Current book: The Lord of the Rings: The Fellowship of the Ring
Pages read: 20 - 124
Just to clarify the title part up there, the list counts these three books as one book, which, considering their content, is fair, but I thought I'd differentiate my post titles so that you could tell I was actually making progress. Full disclosure on LotR: I have read one-and-a-half of them before, and that's as far as I got. I have seen the movies...a lot of times. So I know what happens and am inclined to be gentle toward these books because I love their film incarnations. That said, Tolkien's writing style drives me up the wall, so I'll probably whine fairly frequently. But you're used to that.
I was surprised, on starting this one, to find that it's more entertaining than I remember. I don't know, maybe it just improves in comparison to the last 18 months of early-20th-century lit I've had to endure, or, in the same vein, maybe I'm used to the more wandering plots and complex sentence structure of that period, but it's easier to tolerate than I remember.
So far, we've learned about the general history of hobbits, a small-statured race living in Middle-Earth alongside elves, dwarves, and men. They are fond of food, smoking, and comfort, and are largely agricultural. Right. That part done, we move on to actual story. Bilbo Baggins, having been one of the few hobbits to travel outside the Shire, their land of origin, and having had a great adventure in which he acquired, by rather underhanded means, a magic ring that makes one invisible, has since lived in relative quiet for many years. He has, in the more than 60 years since he returned from his journey, not aged a proverbial day. As the story begins, on his 111th birthday, he's decided to leave the Shire for another adventure and never to come back. He does so, disappearing abruptly by means of the magic ring. That evening, he discusses his plans with Gandalf, an old wizard and friend of his, who convinces him to leave the ring with Frodo, his nephew, to whom he has also left his house and possessions.
17 years later (and I'm not making that up) Gandalf comes back to Frodo and tells him that the ring is dangerous magical object, forged by a cruel and evil ruler/creature/monster/giant eye, Sauron, in order to hold the leaders of all other races in its thrall and overwhelm Middle-Earth with his dark power. (Pretty much.) Gollum, from whom Bilbo stole the ring, and who is a twisted creature maddened and destroyed by the ring, has given up its location to Sauron, who will now be searching for the ring and anyone with the name Baggins. Frodo is horrified, and decides, partly from Gandalf's council, that he has to take the ring from the Shire and hide it and himself. He sets off, several months later (because seriously, everything takes a million years in this book) with his friends Meriadoc (Merry) Brandybuck and Samwise (Sam) Gamgee.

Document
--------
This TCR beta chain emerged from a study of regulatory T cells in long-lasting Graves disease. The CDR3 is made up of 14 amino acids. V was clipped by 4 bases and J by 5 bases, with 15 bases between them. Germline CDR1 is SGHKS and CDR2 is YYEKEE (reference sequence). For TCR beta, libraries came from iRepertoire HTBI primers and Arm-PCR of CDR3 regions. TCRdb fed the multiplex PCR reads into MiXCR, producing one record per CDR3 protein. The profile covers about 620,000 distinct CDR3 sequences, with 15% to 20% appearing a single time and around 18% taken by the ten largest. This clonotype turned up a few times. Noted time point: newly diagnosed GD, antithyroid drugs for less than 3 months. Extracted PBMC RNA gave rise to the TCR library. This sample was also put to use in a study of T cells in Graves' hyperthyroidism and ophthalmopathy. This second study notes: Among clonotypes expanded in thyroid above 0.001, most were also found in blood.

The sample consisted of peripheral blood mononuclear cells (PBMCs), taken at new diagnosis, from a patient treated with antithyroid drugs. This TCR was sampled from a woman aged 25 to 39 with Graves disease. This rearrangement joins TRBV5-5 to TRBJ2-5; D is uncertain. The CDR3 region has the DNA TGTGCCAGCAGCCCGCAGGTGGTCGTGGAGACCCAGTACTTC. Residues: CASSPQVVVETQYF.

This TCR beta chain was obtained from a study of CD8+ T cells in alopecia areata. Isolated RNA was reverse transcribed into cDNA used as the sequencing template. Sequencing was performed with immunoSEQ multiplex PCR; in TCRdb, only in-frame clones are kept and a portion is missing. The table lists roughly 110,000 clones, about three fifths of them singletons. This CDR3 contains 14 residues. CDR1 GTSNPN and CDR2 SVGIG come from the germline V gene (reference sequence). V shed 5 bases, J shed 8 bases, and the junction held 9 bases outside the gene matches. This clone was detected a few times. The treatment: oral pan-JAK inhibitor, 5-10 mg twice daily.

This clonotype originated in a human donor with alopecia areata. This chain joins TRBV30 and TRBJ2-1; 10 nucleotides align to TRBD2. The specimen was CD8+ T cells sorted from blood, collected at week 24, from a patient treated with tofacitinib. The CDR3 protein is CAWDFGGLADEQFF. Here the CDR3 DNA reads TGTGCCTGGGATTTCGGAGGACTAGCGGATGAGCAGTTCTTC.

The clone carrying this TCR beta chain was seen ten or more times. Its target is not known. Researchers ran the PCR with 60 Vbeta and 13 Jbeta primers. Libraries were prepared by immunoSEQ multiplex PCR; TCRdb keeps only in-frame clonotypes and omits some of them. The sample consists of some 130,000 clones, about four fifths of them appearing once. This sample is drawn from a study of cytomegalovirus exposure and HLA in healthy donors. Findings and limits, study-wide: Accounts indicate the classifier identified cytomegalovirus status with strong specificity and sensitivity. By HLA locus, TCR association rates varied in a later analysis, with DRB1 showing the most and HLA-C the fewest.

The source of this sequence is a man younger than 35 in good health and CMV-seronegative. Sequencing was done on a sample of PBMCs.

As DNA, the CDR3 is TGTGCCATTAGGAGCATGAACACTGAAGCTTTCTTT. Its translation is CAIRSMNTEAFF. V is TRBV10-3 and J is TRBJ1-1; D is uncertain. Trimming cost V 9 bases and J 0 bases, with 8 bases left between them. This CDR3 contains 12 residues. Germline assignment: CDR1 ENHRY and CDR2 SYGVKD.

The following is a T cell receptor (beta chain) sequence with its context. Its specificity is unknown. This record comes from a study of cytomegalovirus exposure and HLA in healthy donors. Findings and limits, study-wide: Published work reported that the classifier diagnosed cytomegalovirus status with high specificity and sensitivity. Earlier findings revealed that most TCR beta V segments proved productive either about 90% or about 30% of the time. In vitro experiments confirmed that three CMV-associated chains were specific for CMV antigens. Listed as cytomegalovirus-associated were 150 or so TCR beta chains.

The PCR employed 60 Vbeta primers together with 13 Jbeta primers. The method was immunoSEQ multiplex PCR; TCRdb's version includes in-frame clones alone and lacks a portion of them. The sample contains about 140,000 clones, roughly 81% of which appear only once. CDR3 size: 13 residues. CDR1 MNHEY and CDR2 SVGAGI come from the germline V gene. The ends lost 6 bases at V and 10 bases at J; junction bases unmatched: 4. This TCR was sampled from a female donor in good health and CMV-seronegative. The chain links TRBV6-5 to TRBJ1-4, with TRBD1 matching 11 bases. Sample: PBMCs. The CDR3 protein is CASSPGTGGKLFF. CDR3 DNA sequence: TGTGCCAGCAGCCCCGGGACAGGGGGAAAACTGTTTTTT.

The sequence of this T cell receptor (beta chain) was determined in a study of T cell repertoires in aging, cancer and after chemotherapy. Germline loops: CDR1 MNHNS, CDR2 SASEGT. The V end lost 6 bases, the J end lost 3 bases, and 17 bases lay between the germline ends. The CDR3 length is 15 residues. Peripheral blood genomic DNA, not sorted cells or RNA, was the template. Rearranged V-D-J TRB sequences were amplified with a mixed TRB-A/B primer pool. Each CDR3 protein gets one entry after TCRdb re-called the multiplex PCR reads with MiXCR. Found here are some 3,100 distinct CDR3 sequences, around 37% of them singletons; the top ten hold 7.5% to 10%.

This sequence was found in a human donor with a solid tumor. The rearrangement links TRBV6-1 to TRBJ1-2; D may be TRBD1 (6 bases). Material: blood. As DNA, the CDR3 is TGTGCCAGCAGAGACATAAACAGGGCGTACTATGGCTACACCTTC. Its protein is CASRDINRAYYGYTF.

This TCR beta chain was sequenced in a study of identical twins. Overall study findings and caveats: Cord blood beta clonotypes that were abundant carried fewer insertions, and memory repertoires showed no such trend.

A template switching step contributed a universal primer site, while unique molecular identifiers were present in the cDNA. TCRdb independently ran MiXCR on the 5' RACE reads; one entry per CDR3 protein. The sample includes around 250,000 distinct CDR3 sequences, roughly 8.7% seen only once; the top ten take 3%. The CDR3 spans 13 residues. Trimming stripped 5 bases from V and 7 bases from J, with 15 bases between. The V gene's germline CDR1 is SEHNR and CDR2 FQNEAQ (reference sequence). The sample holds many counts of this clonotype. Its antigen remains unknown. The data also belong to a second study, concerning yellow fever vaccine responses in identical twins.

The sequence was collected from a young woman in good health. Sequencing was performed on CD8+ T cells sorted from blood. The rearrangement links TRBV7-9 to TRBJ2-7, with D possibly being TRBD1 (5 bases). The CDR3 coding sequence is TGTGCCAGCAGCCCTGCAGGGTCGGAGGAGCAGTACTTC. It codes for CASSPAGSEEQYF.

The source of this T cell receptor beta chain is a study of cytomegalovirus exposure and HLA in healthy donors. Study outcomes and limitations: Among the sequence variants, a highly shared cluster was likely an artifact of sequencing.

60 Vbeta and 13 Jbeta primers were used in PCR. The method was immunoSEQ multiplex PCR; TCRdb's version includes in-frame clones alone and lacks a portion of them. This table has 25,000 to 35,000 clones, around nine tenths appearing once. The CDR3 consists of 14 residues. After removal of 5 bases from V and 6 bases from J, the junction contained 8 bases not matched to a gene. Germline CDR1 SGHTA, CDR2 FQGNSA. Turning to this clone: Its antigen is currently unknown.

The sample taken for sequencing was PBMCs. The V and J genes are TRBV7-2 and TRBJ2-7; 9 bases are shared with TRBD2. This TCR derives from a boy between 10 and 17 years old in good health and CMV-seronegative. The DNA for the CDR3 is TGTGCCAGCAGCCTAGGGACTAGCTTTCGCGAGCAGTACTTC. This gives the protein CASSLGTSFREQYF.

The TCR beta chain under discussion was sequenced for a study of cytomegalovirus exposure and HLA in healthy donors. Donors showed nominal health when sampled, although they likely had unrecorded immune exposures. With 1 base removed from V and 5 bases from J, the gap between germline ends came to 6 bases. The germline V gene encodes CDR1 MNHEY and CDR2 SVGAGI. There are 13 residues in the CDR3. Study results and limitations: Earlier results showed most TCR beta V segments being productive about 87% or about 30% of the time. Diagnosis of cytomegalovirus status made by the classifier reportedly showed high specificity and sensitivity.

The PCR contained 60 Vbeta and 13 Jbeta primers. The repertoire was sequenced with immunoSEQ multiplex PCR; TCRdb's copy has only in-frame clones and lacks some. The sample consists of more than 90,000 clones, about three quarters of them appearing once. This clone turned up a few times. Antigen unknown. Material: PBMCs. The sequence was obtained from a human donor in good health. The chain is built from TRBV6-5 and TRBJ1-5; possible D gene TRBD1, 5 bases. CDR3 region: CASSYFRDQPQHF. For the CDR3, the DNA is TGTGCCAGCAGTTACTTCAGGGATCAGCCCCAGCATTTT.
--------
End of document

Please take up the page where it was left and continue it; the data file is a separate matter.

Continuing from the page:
During their trip to another part of the Shire where Frodo has bought a house (by way of cover - he intends to go further, on to Rivendell where the elves live), the three companions are threatened by dark riders on dark horses that seem to be hunting them out. Though they aren't caught, they escape only narrowly. Just afterward, they meet a group of elves that escorts them a fair distance, feeds them, and warns them that the black riders are, indeed, a great danger. They are further warned to exercise great caution and move with haste, lest things go terribly awry. (Elves. They just never stop with the dire warnings. It seems to be their raison d'etre.)
Like I said, more entertaining than I remembered it, so far, though Tolkien feels the need to give a great deal of background information about everything and everyone in the world. The entire preface, "Concerning Hobbits," is completely unnecessary and fairly stultifying. The problem is that Tolkien is an academic, and, as an academic, feels the need to write in an informatively complete manner. Stories are not informatively complete. Half the point is that you leave stuff out because it makes the rest more interesting. So, you know, it's impressive when you develop an intricate, developed mythology and history for the world your story is in, but you have to let that mythology and history peek through where they naturally ought, not wedge them in in huge, didactic chunks whenever something obliquely related to them occurs.
The characters are ill developed at this point. I feel like Frodo seems incredibly serious for no reason, and I'm a little bit like, "Why do I like you right now?" So I'm waiting for some interesting characteristics to arise in him. Gandalf's pretty good, though - archetypal, I suppose, and weak in that way, but we still like him because he's a wise old wizard with fireworks. I mean, really. (Also? He's Ian McKellan. I'm sorry, but it will just always be that way for me now. But it makes me love him.)
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